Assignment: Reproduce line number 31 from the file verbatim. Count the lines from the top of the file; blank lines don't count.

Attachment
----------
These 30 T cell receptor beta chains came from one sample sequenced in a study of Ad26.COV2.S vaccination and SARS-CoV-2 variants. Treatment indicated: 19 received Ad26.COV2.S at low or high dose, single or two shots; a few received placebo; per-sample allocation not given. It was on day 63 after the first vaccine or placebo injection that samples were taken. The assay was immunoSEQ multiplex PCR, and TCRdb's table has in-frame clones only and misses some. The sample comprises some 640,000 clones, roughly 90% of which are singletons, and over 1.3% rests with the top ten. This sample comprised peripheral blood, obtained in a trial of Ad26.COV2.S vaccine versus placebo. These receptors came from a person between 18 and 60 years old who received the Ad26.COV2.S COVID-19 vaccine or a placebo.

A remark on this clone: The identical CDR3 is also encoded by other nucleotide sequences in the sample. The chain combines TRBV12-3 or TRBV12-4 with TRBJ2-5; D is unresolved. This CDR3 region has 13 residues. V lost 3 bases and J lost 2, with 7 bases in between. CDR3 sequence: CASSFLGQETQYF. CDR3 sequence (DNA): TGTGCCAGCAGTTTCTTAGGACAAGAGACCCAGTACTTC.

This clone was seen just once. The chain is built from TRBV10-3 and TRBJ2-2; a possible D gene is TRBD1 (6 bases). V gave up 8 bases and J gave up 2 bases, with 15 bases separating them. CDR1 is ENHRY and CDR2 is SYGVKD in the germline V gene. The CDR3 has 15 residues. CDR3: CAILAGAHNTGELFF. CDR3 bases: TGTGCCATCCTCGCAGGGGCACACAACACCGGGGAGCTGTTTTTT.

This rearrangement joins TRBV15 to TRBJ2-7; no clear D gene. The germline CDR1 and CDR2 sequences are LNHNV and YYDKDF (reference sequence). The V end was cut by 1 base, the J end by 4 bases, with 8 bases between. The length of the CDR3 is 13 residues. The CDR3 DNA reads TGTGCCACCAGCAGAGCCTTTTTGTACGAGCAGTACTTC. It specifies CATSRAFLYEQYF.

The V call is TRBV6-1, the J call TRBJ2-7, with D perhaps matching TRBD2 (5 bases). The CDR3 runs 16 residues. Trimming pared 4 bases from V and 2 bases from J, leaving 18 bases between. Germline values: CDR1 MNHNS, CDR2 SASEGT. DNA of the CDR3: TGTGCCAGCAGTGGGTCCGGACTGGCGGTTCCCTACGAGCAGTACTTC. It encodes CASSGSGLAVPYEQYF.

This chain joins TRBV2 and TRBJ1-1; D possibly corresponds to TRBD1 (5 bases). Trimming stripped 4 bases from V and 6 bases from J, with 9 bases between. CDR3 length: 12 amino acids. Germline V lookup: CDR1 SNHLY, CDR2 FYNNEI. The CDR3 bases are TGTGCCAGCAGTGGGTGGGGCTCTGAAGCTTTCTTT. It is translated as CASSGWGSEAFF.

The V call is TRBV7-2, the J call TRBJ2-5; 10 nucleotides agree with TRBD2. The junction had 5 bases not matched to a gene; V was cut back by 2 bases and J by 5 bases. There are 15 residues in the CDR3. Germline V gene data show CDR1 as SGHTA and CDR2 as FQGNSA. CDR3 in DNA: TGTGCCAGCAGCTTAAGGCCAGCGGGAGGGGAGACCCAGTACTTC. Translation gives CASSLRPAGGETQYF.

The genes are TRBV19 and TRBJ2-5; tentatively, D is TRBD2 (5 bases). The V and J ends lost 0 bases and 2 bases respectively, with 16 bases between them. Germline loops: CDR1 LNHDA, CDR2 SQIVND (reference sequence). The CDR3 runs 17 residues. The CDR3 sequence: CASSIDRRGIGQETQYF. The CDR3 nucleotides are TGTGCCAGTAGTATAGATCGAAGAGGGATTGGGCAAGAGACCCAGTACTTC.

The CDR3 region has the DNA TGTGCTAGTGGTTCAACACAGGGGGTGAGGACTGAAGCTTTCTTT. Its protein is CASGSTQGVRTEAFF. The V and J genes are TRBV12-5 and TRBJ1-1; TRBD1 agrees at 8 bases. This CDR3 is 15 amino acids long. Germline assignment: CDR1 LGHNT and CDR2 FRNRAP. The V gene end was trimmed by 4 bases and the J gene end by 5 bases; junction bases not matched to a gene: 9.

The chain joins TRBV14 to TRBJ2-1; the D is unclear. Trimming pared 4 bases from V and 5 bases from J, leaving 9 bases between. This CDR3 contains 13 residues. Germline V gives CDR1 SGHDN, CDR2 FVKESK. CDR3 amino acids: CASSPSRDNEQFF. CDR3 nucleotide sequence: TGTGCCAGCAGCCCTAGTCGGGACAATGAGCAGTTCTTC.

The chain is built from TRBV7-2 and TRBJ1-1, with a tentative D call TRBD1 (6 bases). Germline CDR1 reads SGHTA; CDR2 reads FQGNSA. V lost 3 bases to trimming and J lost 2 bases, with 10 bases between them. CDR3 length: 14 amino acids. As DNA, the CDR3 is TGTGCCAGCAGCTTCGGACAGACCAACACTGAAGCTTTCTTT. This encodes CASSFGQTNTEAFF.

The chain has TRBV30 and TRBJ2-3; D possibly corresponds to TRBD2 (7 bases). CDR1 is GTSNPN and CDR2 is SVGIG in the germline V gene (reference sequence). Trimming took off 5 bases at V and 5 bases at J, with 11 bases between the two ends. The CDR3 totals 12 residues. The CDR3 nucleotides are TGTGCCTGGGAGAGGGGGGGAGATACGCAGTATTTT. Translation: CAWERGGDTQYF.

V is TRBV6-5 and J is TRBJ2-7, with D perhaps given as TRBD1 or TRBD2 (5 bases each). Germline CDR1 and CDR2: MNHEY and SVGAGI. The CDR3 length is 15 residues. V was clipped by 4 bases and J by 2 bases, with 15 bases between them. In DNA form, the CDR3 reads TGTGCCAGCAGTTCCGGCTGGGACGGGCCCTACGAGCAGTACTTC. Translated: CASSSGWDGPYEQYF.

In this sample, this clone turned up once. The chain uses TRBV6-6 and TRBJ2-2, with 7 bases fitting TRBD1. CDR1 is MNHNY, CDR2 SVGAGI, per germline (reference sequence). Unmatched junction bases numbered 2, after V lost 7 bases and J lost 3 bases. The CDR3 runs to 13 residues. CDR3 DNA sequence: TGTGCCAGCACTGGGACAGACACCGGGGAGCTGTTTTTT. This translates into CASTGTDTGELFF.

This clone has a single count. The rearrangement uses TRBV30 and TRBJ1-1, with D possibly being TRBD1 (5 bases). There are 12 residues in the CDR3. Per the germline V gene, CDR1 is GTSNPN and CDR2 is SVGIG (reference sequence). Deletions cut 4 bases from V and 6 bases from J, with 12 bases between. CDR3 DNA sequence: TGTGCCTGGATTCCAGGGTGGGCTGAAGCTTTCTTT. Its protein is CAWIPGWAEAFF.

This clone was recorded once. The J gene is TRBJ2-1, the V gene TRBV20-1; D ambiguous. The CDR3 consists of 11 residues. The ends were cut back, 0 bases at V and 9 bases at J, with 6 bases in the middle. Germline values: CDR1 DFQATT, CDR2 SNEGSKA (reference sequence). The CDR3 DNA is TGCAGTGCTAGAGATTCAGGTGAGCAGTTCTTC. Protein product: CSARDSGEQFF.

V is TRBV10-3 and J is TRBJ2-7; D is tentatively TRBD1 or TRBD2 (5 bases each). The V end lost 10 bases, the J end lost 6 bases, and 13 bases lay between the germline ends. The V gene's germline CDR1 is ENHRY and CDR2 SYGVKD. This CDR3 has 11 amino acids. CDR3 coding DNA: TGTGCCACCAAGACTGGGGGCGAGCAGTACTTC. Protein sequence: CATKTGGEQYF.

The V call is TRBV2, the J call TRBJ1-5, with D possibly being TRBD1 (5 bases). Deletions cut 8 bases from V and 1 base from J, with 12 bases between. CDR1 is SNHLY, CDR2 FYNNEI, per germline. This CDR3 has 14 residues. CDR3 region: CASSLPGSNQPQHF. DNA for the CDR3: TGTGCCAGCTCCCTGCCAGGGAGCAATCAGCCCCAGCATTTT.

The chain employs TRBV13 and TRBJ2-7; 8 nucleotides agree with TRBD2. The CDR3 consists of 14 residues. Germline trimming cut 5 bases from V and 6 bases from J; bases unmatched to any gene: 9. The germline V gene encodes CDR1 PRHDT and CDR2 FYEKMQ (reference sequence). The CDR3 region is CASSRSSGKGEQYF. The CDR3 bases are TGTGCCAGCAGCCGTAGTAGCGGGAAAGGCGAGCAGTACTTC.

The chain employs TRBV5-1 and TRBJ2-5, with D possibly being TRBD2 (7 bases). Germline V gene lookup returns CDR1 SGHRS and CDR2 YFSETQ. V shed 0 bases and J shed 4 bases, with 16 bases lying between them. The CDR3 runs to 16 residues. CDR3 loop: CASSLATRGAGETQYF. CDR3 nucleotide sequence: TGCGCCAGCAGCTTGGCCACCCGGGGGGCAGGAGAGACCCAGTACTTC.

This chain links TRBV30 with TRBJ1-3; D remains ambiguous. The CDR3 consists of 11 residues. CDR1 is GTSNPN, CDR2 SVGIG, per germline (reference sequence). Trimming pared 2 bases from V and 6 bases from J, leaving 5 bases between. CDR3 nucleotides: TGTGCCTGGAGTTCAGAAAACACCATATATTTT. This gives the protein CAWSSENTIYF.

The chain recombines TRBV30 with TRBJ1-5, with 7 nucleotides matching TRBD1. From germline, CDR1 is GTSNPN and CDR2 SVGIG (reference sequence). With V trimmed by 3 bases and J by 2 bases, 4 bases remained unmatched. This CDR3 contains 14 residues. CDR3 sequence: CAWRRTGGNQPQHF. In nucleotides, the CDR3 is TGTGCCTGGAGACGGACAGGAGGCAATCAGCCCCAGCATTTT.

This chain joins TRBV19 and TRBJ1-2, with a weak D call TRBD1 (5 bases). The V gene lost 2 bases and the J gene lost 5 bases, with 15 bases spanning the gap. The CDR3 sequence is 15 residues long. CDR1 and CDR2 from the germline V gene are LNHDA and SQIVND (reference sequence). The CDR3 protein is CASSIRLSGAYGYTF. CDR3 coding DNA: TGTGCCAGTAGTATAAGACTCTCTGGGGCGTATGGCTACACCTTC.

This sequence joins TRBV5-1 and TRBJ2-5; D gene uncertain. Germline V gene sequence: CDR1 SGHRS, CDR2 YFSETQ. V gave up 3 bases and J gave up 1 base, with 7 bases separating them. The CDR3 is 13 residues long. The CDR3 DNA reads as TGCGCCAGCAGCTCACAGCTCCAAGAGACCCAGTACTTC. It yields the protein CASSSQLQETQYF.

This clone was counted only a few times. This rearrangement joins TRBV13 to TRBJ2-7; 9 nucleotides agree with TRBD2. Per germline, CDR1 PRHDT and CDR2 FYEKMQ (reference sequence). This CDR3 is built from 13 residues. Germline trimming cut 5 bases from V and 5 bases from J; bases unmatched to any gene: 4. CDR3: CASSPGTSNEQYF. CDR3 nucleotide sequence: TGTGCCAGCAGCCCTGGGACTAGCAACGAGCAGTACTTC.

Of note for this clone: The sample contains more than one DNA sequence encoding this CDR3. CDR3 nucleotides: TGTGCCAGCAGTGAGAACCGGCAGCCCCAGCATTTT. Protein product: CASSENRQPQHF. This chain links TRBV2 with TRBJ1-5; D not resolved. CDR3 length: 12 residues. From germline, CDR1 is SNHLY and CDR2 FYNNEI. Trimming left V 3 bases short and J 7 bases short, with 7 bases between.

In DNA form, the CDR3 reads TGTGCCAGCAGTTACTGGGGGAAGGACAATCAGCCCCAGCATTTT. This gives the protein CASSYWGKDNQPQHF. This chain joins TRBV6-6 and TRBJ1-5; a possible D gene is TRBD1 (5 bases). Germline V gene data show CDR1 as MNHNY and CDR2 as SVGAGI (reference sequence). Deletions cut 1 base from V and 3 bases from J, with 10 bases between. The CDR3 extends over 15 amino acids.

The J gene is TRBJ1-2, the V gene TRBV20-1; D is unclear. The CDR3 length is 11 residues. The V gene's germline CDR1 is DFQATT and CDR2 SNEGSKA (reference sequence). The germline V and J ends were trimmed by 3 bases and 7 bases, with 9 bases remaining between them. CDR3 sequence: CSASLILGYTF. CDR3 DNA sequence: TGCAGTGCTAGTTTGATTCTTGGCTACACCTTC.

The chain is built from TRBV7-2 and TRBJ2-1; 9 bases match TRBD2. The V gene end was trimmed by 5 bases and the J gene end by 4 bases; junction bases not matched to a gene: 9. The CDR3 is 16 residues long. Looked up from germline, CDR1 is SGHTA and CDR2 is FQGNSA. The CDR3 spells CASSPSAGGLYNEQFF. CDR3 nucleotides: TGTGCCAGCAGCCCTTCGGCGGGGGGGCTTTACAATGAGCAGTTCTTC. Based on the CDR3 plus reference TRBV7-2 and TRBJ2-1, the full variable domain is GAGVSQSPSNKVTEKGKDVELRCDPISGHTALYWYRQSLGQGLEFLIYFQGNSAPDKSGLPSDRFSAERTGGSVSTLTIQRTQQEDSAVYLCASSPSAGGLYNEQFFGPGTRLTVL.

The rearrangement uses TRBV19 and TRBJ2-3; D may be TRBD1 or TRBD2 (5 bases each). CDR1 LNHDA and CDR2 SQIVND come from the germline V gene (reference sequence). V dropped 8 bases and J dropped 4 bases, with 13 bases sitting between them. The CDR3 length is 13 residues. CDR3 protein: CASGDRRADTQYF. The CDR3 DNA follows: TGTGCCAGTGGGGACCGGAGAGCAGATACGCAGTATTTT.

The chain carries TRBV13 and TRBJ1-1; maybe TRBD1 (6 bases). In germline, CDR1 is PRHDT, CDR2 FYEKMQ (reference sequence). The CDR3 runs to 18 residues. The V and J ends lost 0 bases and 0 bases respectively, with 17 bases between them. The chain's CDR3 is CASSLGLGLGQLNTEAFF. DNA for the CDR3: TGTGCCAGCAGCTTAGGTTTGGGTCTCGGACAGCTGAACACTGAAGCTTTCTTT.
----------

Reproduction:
The chain carries TRBV13 and TRBJ1-1; maybe TRBD1 (6 bases). In germline, CDR1 is PRHDT, CDR2 FYEKMQ (reference sequence). The CDR3 runs to 18 residues. The V and J ends lost 0 bases and 0 bases respectively, with 17 bases between them. The chain's CDR3 is CASSLGLGLGQLNTEAFF. DNA for the CDR3: TGTGCCAGCAGCTTAGGTTTGGGTCTCGGACAGCTGAACACTGAAGCTTTCTTT.